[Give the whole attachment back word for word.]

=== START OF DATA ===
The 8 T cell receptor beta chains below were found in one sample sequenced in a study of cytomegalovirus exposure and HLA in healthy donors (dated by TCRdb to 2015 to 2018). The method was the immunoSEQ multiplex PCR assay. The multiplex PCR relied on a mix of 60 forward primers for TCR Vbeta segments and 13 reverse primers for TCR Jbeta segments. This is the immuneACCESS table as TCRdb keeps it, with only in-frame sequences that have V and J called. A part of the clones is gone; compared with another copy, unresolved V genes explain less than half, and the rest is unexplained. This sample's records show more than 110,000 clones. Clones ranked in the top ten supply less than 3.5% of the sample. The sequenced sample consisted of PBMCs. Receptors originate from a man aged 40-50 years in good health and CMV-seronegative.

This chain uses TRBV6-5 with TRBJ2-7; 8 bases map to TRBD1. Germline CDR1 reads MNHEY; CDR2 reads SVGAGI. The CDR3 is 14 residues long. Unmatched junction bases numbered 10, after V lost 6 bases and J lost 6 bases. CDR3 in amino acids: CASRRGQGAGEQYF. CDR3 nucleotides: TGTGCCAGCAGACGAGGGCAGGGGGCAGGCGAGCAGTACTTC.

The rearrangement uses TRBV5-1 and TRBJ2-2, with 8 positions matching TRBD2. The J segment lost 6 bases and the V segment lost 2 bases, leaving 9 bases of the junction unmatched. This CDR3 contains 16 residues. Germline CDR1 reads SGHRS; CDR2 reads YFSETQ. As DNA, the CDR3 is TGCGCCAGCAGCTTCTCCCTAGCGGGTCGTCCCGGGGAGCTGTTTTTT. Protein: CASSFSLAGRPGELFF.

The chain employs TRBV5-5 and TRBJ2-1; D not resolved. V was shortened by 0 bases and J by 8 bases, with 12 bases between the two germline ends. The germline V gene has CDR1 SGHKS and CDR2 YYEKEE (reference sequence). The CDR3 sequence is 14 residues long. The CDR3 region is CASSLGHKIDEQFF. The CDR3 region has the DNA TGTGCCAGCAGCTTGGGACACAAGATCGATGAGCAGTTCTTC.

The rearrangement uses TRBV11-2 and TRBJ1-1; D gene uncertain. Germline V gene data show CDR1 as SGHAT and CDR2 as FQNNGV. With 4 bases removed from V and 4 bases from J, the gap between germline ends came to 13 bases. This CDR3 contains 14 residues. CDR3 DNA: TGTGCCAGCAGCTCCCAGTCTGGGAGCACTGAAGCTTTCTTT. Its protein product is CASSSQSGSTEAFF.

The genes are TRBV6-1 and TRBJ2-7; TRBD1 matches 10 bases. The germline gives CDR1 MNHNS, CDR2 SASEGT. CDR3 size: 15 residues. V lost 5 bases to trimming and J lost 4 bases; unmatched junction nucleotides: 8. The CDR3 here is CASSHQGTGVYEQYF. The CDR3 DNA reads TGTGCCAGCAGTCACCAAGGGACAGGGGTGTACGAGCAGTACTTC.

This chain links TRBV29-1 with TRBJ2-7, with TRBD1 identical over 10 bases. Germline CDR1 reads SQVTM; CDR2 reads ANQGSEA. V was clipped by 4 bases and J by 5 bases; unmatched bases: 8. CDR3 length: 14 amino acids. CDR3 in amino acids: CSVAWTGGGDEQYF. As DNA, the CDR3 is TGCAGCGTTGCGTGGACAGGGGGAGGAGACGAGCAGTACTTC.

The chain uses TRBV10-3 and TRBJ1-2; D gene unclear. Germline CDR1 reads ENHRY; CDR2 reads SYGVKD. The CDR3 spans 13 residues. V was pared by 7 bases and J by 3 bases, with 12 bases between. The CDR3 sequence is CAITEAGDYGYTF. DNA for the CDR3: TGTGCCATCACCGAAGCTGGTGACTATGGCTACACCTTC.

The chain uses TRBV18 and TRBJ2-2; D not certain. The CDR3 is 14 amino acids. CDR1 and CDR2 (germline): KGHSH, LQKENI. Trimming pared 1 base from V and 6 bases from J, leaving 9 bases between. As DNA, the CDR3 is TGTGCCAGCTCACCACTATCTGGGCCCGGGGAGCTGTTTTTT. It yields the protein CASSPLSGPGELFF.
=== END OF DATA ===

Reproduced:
The 8 T cell receptor beta chains below were found in one sample sequenced in a study of cytomegalovirus exposure and HLA in healthy donors (dated by TCRdb to 2015 to 2018). The method was the immunoSEQ multiplex PCR assay. The multiplex PCR relied on a mix of 60 forward primers for TCR Vbeta segments and 13 reverse primers for TCR Jbeta segments. This is the immuneACCESS table as TCRdb keeps it, with only in-frame sequences that have V and J called. A part of the clones is gone; compared with another copy, unresolved V genes explain less than half, and the rest is unexplained. This sample's records show more than 110,000 clones. Clones ranked in the top ten supply less than 3.5% of the sample. The sequenced sample consisted of PBMCs. Receptors originate from a man aged 40-50 years in good health and CMV-seronegative.

This chain uses TRBV6-5 with TRBJ2-7; 8 bases map to TRBD1. Germline CDR1 reads MNHEY; CDR2 reads SVGAGI. The CDR3 is 14 residues long. Unmatched junction bases numbered 10, after V lost 6 bases and J lost 6 bases. CDR3 in amino acids: CASRRGQGAGEQYF. CDR3 nucleotides: TGTGCCAGCAGACGAGGGCAGGGGGCAGGCGAGCAGTACTTC.

The rearrangement uses TRBV5-1 and TRBJ2-2, with 8 positions matching TRBD2. The J segment lost 6 bases and the V segment lost 2 bases, leaving 9 bases of the junction unmatched. This CDR3 contains 16 residues. Germline CDR1 reads SGHRS; CDR2 reads YFSETQ. As DNA, the CDR3 is TGCGCCAGCAGCTTCTCCCTAGCGGGTCGTCCCGGGGAGCTGTTTTTT. Protein: CASSFSLAGRPGELFF.

The chain employs TRBV5-5 and TRBJ2-1; D not resolved. V was shortened by 0 bases and J by 8 bases, with 12 bases between the two germline ends. The germline V gene has CDR1 SGHKS and CDR2 YYEKEE (reference sequence). The CDR3 sequence is 14 residues long. The CDR3 region is CASSLGHKIDEQFF. The CDR3 region has the DNA TGTGCCAGCAGCTTGGGACACAAGATCGATGAGCAGTTCTTC.

The rearrangement uses TRBV11-2 and TRBJ1-1; D gene uncertain. Germline V gene data show CDR1 as SGHAT and CDR2 as FQNNGV. With 4 bases removed from V and 4 bases from J, the gap between germline ends came to 13 bases. This CDR3 contains 14 residues. CDR3 DNA: TGTGCCAGCAGCTCCCAGTCTGGGAGCACTGAAGCTTTCTTT. Its protein product is CASSSQSGSTEAFF.

The genes are TRBV6-1 and TRBJ2-7; TRBD1 matches 10 bases. The germline gives CDR1 MNHNS, CDR2 SASEGT. CDR3 size: 15 residues. V lost 5 bases to trimming and J lost 4 bases; unmatched junction nucleotides: 8. The CDR3 here is CASSHQGTGVYEQYF. The CDR3 DNA reads TGTGCCAGCAGTCACCAAGGGACAGGGGTGTACGAGCAGTACTTC.

This chain links TRBV29-1 with TRBJ2-7, with TRBD1 identical over 10 bases. Germline CDR1 reads SQVTM; CDR2 reads ANQGSEA. V was clipped by 4 bases and J by 5 bases; unmatched bases: 8. CDR3 length: 14 amino acids. CDR3 in amino acids: CSVAWTGGGDEQYF. As DNA, the CDR3 is TGCAGCGTTGCGTGGACAGGGGGAGGAGACGAGCAGTACTTC.

The chain uses TRBV10-3 and TRBJ1-2; D gene unclear. Germline CDR1 reads ENHRY; CDR2 reads SYGVKD. The CDR3 spans 13 residues. V was pared by 7 bases and J by 3 bases, with 12 bases between. The CDR3 sequence is CAITEAGDYGYTF. DNA for the CDR3: TGTGCCATCACCGAAGCTGGTGACTATGGCTACACCTTC.

The chain uses TRBV18 and TRBJ2-2; D not certain. The CDR3 is 14 amino acids. CDR1 and CDR2 (germline): KGHSH, LQKENI. Trimming pared 1 base from V and 6 bases from J, leaving 9 bases between. As DNA, the CDR3 is TGTGCCAGCTCACCACTATCTGGGCCCGGGGAGCTGTTTTTT. It yields the protein CASSPLSGPGELFF.